20. Bungie is letting players widen the power gap between players in Destiny 2's Iron Banner mode in some fun ways, and is also looking to rework some bounties that grant enhancement cores. This season, Iron Banner includes the addition of two new consumables: The Iron Burden and the Wolf's Favor. The Iron Burden lops 100 power from your character when you play the mode, making it easier for your opponents to kill you and harder for you to do the same. However, if you can defeat 500 opponents while under its effects, you'll score a masterworked Wizened Rebuke with a curated roll. You can grab an Iron Burden from Saladin if you're up for the challenge. Conversely, the Wolf's Favor increases your power by 100, which makes it a great option for players who just want to hop into the mode but aren't as hardcore about it. Wolf's Favors drop when you complete PvE challenges throughout the game, including daily heroic missions, strikes, flashpoints, gamit, and Ikora/Hawthorne's weekly milestones. Bungie will also be making changes to how enhancement cores drop next season. Currently, the most common way to get them come from scrapper bounties that drop randomly as you dismantle gear. When the Season of Opulence starts, those will be replaced by new bounties players can directly purchase from the Gunsmith, making acquiring them more reliable. The Season of the Drifter kicked off a few weeks ago, bringing with it a new Gambit mode, Gambit Prime, as well as a PvE mode called The Reckoning. [Source: Bungie] View the full article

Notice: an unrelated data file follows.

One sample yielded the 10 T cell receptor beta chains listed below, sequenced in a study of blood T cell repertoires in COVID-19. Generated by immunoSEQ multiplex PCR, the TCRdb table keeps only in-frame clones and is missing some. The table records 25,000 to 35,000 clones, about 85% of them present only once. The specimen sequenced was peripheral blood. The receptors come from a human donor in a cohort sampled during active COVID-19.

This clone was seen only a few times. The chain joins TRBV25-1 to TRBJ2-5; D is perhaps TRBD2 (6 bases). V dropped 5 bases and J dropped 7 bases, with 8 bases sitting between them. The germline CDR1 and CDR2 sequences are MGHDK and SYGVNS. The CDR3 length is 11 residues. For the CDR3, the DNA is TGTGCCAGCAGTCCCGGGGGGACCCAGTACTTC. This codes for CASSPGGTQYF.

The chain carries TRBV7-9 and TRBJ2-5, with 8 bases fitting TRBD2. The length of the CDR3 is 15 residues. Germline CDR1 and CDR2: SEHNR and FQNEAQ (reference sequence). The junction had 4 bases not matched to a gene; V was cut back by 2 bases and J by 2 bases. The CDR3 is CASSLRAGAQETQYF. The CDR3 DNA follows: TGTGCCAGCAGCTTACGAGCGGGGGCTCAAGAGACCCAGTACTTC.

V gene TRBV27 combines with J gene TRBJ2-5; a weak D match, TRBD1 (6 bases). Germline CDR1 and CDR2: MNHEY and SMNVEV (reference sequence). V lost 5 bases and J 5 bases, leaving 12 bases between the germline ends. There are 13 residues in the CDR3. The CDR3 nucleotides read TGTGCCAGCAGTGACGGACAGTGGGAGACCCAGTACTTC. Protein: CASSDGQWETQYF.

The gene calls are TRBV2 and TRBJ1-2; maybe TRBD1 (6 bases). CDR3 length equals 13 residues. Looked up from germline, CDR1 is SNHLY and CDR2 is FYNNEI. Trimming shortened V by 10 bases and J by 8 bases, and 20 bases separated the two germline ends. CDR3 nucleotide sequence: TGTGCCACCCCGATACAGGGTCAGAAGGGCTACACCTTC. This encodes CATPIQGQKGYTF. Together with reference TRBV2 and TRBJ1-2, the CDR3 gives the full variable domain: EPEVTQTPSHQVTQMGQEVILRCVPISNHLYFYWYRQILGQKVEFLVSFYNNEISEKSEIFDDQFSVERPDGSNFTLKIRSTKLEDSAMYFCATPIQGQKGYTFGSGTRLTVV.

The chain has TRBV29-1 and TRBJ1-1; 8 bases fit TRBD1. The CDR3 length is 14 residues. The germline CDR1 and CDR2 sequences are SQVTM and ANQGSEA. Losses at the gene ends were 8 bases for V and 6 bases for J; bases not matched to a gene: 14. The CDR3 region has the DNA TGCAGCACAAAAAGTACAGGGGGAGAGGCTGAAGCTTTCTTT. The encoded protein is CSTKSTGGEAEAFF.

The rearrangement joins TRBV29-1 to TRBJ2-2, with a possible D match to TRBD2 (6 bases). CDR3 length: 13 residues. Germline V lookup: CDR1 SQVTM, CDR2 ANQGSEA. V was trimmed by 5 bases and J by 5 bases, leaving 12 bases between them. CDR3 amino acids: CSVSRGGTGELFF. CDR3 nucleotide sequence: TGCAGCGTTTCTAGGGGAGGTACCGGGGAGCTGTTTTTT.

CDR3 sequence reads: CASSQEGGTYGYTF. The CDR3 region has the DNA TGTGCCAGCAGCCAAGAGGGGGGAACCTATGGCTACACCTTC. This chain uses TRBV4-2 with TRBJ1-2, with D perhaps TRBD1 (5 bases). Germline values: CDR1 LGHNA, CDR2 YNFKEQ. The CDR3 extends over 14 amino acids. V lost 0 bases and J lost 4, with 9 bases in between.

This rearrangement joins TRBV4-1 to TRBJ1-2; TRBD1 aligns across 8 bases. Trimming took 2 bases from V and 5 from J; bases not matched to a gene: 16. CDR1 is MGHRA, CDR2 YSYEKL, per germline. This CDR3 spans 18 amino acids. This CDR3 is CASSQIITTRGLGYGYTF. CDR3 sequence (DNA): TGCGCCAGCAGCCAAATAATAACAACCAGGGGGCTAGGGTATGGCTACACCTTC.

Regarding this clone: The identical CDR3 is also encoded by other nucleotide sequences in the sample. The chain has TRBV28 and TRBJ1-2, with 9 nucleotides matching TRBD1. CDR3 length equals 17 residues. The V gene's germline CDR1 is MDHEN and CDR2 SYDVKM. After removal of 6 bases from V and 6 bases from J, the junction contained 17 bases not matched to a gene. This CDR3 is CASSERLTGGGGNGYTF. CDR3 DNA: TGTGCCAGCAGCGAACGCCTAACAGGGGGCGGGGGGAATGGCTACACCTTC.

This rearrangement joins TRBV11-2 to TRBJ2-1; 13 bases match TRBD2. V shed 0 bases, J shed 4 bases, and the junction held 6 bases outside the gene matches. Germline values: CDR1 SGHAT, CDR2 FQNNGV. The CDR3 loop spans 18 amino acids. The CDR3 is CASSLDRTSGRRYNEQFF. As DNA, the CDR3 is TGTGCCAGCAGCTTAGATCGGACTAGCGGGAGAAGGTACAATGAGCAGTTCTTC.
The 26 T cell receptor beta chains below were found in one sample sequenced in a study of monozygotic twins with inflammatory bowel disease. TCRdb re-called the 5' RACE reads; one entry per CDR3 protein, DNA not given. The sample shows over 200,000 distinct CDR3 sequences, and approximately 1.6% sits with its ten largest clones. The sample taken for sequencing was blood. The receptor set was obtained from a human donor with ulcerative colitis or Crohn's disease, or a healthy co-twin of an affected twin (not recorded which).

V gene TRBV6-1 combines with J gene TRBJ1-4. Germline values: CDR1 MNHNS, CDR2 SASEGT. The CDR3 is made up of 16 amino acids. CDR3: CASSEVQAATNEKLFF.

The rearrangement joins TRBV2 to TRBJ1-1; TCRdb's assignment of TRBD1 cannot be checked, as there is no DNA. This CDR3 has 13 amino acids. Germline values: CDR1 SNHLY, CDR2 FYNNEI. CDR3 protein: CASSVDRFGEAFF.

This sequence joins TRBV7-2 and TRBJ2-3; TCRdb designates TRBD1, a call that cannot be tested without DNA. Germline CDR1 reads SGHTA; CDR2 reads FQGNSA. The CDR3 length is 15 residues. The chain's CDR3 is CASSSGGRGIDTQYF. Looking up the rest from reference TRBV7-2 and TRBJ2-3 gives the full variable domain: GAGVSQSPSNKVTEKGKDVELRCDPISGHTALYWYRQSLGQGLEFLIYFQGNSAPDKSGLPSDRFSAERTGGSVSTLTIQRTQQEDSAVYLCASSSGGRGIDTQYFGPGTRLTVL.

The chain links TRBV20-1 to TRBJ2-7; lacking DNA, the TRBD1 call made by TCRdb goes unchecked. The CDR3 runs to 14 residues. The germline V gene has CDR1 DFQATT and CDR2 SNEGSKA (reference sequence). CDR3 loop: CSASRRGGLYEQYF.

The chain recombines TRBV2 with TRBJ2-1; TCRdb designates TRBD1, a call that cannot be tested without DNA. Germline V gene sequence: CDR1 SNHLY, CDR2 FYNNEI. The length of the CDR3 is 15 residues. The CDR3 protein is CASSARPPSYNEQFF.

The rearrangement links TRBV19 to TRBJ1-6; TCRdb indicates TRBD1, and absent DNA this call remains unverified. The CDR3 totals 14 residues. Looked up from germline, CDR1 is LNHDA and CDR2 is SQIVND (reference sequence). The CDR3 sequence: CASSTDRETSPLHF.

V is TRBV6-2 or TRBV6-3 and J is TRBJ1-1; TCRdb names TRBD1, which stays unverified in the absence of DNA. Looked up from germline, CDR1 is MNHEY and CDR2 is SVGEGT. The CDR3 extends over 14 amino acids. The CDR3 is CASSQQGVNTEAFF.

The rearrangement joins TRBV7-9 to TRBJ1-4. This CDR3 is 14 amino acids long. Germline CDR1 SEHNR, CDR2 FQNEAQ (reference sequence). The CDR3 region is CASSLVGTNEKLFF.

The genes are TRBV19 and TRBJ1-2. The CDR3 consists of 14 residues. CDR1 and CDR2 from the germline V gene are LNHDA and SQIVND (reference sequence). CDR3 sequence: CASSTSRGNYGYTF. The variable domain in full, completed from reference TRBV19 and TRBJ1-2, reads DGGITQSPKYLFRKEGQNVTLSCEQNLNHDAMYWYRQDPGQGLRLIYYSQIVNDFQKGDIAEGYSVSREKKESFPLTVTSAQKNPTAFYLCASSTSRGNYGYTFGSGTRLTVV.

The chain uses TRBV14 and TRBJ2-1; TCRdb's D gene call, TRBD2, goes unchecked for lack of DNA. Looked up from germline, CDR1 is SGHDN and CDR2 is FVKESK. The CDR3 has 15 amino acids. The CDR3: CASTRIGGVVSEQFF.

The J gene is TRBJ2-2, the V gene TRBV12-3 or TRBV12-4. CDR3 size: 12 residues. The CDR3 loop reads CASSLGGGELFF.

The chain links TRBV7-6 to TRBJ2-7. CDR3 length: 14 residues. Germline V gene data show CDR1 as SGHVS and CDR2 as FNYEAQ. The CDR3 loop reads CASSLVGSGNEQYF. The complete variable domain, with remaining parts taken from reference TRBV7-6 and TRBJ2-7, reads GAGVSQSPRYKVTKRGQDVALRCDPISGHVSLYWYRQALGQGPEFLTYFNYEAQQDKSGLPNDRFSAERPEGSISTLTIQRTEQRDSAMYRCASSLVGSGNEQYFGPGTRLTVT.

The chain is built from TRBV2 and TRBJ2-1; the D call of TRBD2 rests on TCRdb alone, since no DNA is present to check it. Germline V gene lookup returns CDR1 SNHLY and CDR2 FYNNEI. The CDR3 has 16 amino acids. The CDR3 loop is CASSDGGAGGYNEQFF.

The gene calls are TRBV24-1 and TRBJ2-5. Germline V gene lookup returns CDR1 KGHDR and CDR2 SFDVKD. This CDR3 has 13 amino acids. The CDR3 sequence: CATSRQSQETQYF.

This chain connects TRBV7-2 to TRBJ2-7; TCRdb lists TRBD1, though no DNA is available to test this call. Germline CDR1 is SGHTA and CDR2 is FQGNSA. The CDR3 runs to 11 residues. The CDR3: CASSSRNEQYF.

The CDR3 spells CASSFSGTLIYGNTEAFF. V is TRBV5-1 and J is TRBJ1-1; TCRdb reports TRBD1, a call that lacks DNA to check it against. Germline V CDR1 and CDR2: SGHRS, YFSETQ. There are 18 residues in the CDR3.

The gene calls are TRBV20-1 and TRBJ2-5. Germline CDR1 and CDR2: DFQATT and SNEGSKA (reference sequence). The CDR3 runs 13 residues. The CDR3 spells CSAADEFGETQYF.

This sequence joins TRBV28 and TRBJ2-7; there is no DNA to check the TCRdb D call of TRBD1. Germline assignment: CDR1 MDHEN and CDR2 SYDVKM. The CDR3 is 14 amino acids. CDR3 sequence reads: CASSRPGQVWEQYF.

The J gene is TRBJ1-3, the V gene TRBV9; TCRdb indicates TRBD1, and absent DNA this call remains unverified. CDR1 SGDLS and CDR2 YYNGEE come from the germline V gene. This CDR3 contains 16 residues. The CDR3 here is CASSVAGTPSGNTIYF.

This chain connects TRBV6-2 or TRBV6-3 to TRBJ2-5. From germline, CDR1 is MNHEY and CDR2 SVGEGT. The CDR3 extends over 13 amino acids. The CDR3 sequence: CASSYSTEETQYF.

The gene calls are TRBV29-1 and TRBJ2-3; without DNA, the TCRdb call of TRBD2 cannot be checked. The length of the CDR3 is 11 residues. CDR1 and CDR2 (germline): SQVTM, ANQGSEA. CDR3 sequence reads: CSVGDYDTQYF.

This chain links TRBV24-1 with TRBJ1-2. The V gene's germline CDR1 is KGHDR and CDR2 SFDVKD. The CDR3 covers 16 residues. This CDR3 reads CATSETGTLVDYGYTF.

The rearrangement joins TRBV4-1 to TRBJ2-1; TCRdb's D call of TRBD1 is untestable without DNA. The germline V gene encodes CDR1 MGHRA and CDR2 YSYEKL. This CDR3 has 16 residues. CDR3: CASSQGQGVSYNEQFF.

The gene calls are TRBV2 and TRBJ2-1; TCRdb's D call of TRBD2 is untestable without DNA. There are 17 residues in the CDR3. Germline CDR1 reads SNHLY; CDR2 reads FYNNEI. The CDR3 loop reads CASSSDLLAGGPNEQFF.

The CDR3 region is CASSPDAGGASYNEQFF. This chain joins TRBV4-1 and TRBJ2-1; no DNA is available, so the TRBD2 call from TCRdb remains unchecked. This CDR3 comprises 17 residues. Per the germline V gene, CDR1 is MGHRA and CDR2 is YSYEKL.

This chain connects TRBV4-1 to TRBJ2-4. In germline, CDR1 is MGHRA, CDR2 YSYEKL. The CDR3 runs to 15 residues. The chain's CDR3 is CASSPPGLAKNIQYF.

21. Marvel Strike Force, the mobile character-collection title from FoxNext, is coming up on its one-year anniversary. While the community has criticized various aspects of the game's live-service approach, such as the implementation of the random nature of its supercharging Red Stars system, reception has been overall positive on the experience and the player base has spent more than $150 million on the game in its first 12 months. I sat down with FoxNext vice president and general manager Amir Rahimi to talk about the first year of Marvel Strike Force, what the Disney acquisition means for the game, and what players can expect in Year Two and beyond. To learn more about the massive Alliance War update coming near the game's first anniversary, head here. GI: You're celebrating a year of Marvel Strike Force with the new Alliance War mode. This has been in the menu as a placeholder since launch last year. Rahimi: This is a feature that we actually came up with at the same time that we concepted the entire game. For games that are live services, you need them to evolve and grow, and you need an almost endless supply of cool, new features to entertain your fan base with. The first generation of games-as-service, you’d launch a game, see how it did, and then you would just start adding stuff. Often times, a lot of big systems you’d see added onto games would feel bolted on and not quite natural. As live-service games mature – and certainly this is what we’re trying to do in this case – you kind of think about it the way you might concept a pilot for a TV show; you don’t just think about what will happen in the pilot, you think about what will happen over the entire course of the show, hopefully running many, many seasons. That was the approach here. We wanted to not launch with Alliance War because the game was going to be a big enough challenge to get out there, but really design the game for Alliance War and design them hand-in-hand. We started working on this feature literally the day we started working on the project, and we’ve, kind of in the background, been slowly working with it and noodling with it and thinking about it this entire time. What took so long to implement Alliance War? By the time we launched the game, the foundation for the feature had already been implemented. We prototyped it and we actually felt it, but the closer we got to launch, the more resources we needed to finish up the game. It was more about having every available person on the team to make sure the core game is great for launch. Then, post-launch, for the first couple of months, ‘Let’s make sure the game is stable, let’s make sure the systems are working well, and let’s plug any holes we see in terms of fun, new features.’ It was more a matter of focus right around a launch, then we turned our attention in a big way towards this. Now, for the past several months, a huge number of people on the team have been working on this feature, and it’s been the focus. The reason it’s taken so long – distractions aside – is this really is a game within a game. The complexity here is enormous. The amount of agency that players have compared to other systems in these types of games is enormous. There are so many edge cases and so many ways to play this mode, it takes an incredibly long time not just to build, but then playtest. You’ve got to live with the mode. We need to play it as much as we can to get a sense of what’s working and what’s not working an iterate on that. With the game doing well and being healthy, and our fans sticking around and supporting us, we felt less pressure to just rush something out there. We wanted to make sure it was great. So we took a couple of months and we invited some of the Alliances in the game to come try it out and got their feedback. You say you had this massive mode concepted before Marvel Strike Force was even close to launch. Does that mean you have the next big Alliance War-size mode thought up already? We do, but it’s a little too early to talk about it because it might change. We also have just a ton of systems that we really, really like and are trying to prioritize at the moment. There are so many different ways we can extend this game that it’s almost an embarrassment of riches because there are so many things that we want to do, and only a limited number of people to do them. What we try to do is balance giant systems like [Alliance War] with smaller systems players will appreciate. Another trap that teams that run live games like this one fall into is that it’s really easy to always do small systems that clutter up your pipe and your roadmap, so sometimes it’s hard to dedicate the time and resources to do big things. We have a commitment to prioritize big systems, which the downside of that is you slow down your general cadence. It’s a really tricky balance. With so much new emphasis being put on Alliances with this mode, are there any plans to improve the invite system? Finding new members or even inviting specific players to your Alliance can be a nightmare. What you’re talking about is one of the most underdeveloped parts of the game, and we’re acutely aware of that and we’re working on better tools for exactly that. What has the team learned from the first year of Marvel Strike Force? We’ve run live games before, but the running of a live game constantly evolves, and the touchpoint with players generally increases, as does the level of sophistication of our player base. When we launched Marvel Strike Force, our cadence of communication with our player base was poor; we weren’t doing a great job of communicating enough, and we heard that feedback and we responded. I think we’ve become better at that. That’s an area we want to continue to improve on. More and more, we realized we’re all sort of in this together. We love having a good relationship with our player base. We love the feedback. We want the feedback. We want to build games in concert and hand in hand with our players. I think it’s a really difficult thing to do, because with a player base as big as the one in Strike Force, you have a lot of different opinions, and pretty extreme different ones. We’ve learned a lot about figuring out the true signal from our player base versus a lot of the noise that we hear. That’s an area we want to get better at. With so much noise and yelling online, how do you take the feedback that you find online and turn it into something constructive and actionable? We have a lot of very passionate employees in the company that are really listening. We have dedicated community managers and customer service who's job 100 percent is to read all these things and filter out what we consider to be noise. It's clear, right? You go on some of these channels and you see people ranting and raving, a lot of times it's hard to take something meaningful away when there's so much passion there. With every game and every service, you have a lot of haters who just want to come and make snarky comments. We try to pay less attention to those people, but there are a lot of people on these channels who are just enormous fans of our game and deeply passionate about it. And very articulate! They give us incredible feedback! When people say something that rings true, even if it's not something we want to hear, it's great because it's a new perspective that we take very seriously. It's not just the customer service people and it's not just the community managers; we have people on our dev team – really talented people who are actually building things – on these channels all the time, reading and listening. Give me an overall assessment of Year One of Marvel Strike Force. This team and studio has been together since 2002. In many ways, this is the most successful game we've ever launched. I think the assessment is that the game is doing incredibly well. We announced that the game has done about $150 million in its first year, but what's more impressive than that is the retention numbers. We're seeing players who installed the game the day that it came... we're seeing the size of that cohort actually increasing in the past few months, which means people installed it the day the game came out, played it a bunch, and now a lot of the ones who stopped playing it are now coming back to the game. It's a lot stickier than I anticipated it to be, and we thought it would be a very sticky game. We're seeing engagement increase, and we're seeing a game that has the potential to be around for a decade. And that's, far more than the revenue numbers, the thing that makes us the most proud about what we built. That's ultimately what we're in it for: to keep a really great community of players happy and entertained for a very, very long time. I think the indications that we're seeing is that Strike Force is one of those games that is going to last hopefully forever. One of the biggest deterrents for a lot of people with free-to-play games is that they often either feel exploitative or unfairly tilted toward premium players or designed to push players into spending money. Obviously, there are systems in Marvel Strike Force meant to encourage players to spend money, but how do you balance microtransactions so that a free-to-play player doesn't feel cheated when compared to premium players? That’s a really difficult thing to do. The way that we look at it is we 100 percent, genuinely want to allow players to play this game for free forever and have a really great time. It’s not our mission to make every single player in the game spend money. We look at our Arenas, and there are a lot of players in the top 50, top 20, even the top 10, who have not spent any money at all. That’s something we’re incredibly proud of. Like any hobby, if a player wants to spend money in our game, we obviously want to empower that and have that be an incredible experience as well. Last year, shortly after Marvel Strike Force launched, I wrote a piece calling the game "one of the most addictive game I've played all year." However, one of my sole criticisms in that piece is that the game had some of the least appetizing microtransactions I've ever seen. How has the team tweaked those to make them more enticing for players? What we try to optimize for is to not gouge players for as much money as possible. We’ve learned that, in a lot of cases, that’s a very negative thing. A lot of times if someone spends too much money up front, there’s things like buyer’s remorse, or the equivalent of eating too much or having too much candy at once and feeling sick. We don’t try to create systems that encourage that. We want players to play for a very, very long time. Obviously we want them to spend money – we’re a business and we need to make money – but we want that to be a very measured spend. If you think about it, say Starbucks; a lot of people spend $15 or $20 a week on Starbucks on coffee and snacks and stuff and that’s a great value for them and they’ll do that forever. What I try to do is build a games business like that, where you can play it for free and you don’t have to spend any money, but if you do and decide to spend $15 or $20 a week or so, you’ll have a really satisfying experience with that spend. One way you've made players feel good about playing Marvel Strike Force is by compensating them for mistakes or outages. We don't often see that with other mobile games. What is the line of thinking in being so generous with these make-goods? One of our core tenants is we do things that players thank us for. We want to provide the best possible experience, so if we mess up, we want to make good on that mess up. If you couldn’t get into a mode for a certain number of days, you just lost out on a certain amount of progress, and we take that very seriously. We take it on our shoulders for the players who experienced those, and for everyone else in the game, to benefit from that builds a lot more goodwill than the cost of what we’re giving out. We’re not trying to hide the fact that we mess up. We make mistakes all the time. We launch bugs and we make bad decisions on our live operations sometimes. We want our players to know that we’re figuring this out as well, and we’re trying our best and we’re trying to provide the best experience possible. We’re going to mess up sometimes and hopefully we’re going to learn from it and get better. An example of listening to players and fixing mistakes seems to be with the Dark Dimension tweaks you've announced. Can you talk about that a little? We wanted that mode to be incredibly difficult. We like having big challenges that are sort of aspirations for players to overcome one day, like a long-term goal to have. What we found was players feel like the entry to that mode is beyond challenging. The first few missions are so incredibly difficult that the mode turns players off. We’re either adding missions or tweaking the existing missions, but we’re going to create a more gentle ramp into the experience, so you can get in and immediately make some progress and feel good about the mode. With such a challenging mode giving players a hard time, do you know when the level-cap increase might come to give characters a small boost? Soon! I don’t know exactly when, but it’s something that we’ve already been working on and we’re queuing it up to go out very soon. I know if we do it too quickly, players get upset, but if we take too long, players get upset. It’s hard to know what the sweet spot is. We got a lot of feedback that we went a little too fast up to 70, so we want to be respectful of the player base. Like I said before, you have so many varying opinions, so sometimes it’s hard to know what the right call is. But I do think there are a lot of players who have been at 70 for a while now who are probably looking forward to that cap increase. Despite Dark Dimension being incredibly hard, some players have already beaten the hardest "Fear the Darkness" mode, which FoxNext set as a challenge to the community. What was your reaction when Widowmaker seemed to breeze right through that mode? That surprised the hell out of us! We did not expect someone to get through it that quickly! We expected it to be at least a year, but we thought what he did was super cool and super classy. When he beat it, he had his entire roster at seven stars except for The Hulk, so we were sure that’s the character he was going to pick as the character we gave out 100 free shards for, but for him to do what he did and hook up the entire player base [with Captain Marvel] was really, really cool. Was there any part of you that was disappointed he chose to give everyone Captain Marvel for free when you had just implemented all those milestones to unlock her? We knew that players would still want to power her up, and stories like this one with Widowmaker do so much good for the community. Giving that many free shards of [Captain Marvel] to everyone. And we have so many characters in the game; we have a packed roadmap. We love doing things like this that just make players happy and do things that players will thank us for. Also, with this login calendar that’s going on now with those milestones to power her up, we’re seeing some of the best engagement in the game that we’ve ever seen. We just look at it as an opportunity to do things that players will thank us for. We know we’ve done things that weren’t great for the community in the past, and we’re learning from those things, but the intent is to create the most entertaining game possible. Speaking of Captain Marvel, she was an obvious choice to add to the roster of collectable heroes since her movie just came out. Some choices are obvious, like when Venom came out and he was added or Infinity War brought Thanos to the game, but what is the overall process for determining which characters are added? It’s largely driven by what you just said. We know that when Captain Marvel comes out, players are going to be so excited for that character that they’ll want to pull up the game and interact with that character; that’s the primary driver. I would say that the secondary driver is our design team taking a step back and thinking about what the game and what the meta needs. For example, when we were designing Nick Fury, we knew he was going to be one of the most powerful [characters] in the game. We want the game to always be balanced, so when he comes out and he’s as dominant as he is, we start thinking about, “What’s a team that can challenge that SHIELD team, but not in a way that obsoletes them, but in a way that creates some fun and healthy competition within the player base?” When we approach it from that way, plus doing right by the Marvel Universe, it puts the right types of constraints on us to figure out which characters to focus on. How many new characters will we see in 2019? I think the cadence at which we’ve been going is something we’ll probably continue. I don’t think we’ll dramatically increase or decrease our cadence of new heroes. We've seen Doctor Doom appear as a non-playable character for special event raids. Are the Fantastic Four on the horizon? You told me last year that while you could get the X-Men, Marvel wasn't giving the Fantastic Four to anyone. That has changed. We managed to secure the Fantastic Four. We’re incredibly excited about that, so expect some really cool stuff to come out. Did that have to do with the recent Disney acquisition of Fox? Not at all, actually. It was completely separate from that. How does the acquisition affect Marvel Strike Force and FoxNext? It’s 100-percent business as usual. We just became a part of Disney, so before the deal is closed, there are some very strict legal reasons why the buyer can’t really interact much with the company they’re buying, so it’s been 100-percent business as usual since. Now that we’re a part of Disney, we’ve been assured that nothing is going to change with the way that we develop and operate Marvel Strike Force. Marvel Strike Force is incredibly important to Disney and it’s a very successful game. We don’t expect to change at all now that we’re a part of Disney. I know it's very recent, but has anyone at Disney assured you that things will continue as they've been to this point or indicated that they're happy with the game's performance? Oh they totally have. We’ve talked to them and they’re very, very pleased with how it’s going. They’ve already assured us that there’s no plans to mess with a machine that is doing really well, and a game that is healthy and entertaining millions of people. They have no intentions in messing with that at all. Can you give any teases for the roadmap ahead? We love the Alliance War feature and we’re really excited about it. What I will tease and hint is that it in a way sort of scratches the surface with that feature, with how you can interact with the helicarrier, with how you can use that helicarrier to interact with other Alliances, how you can collaborate in building up a helicarrier. We’re just getting started with this release and I think you’ll see some really great improvements and even big, giant, new systems that will take Alliance War to another level. Do you have any plans for an event celebrating Avengers: Endgame? We try to do as many cool events related to what’s going on in the MCU as possible, so I would not be surprised if we did. Has the team explored bringing Marvel Strike Force to other platforms like consoles or PC? We haven’t because we’ve been so focused on creating the best possible experience on mobile. That said, I don’t see why it wouldn’t work really well on other platforms. It’s not really something we’ve contemplated, but now that you mention it, I could see it working on PC and console. What I will say is that if you think about the future of the industry, I think lines between PC, console, and mobile are just going to continue to get blurrier and blurrier and the screen that you play on is not really going to matter. You’re just going to be bringing your experience across every single different type of screen. I don’t know if we’ll ever get there for Strike Force, but I do know that’s where the industry is all headed. For more on Marvel Strike Force, check out our in-depth preview of the upcoming new mode, Alliance War. View the full article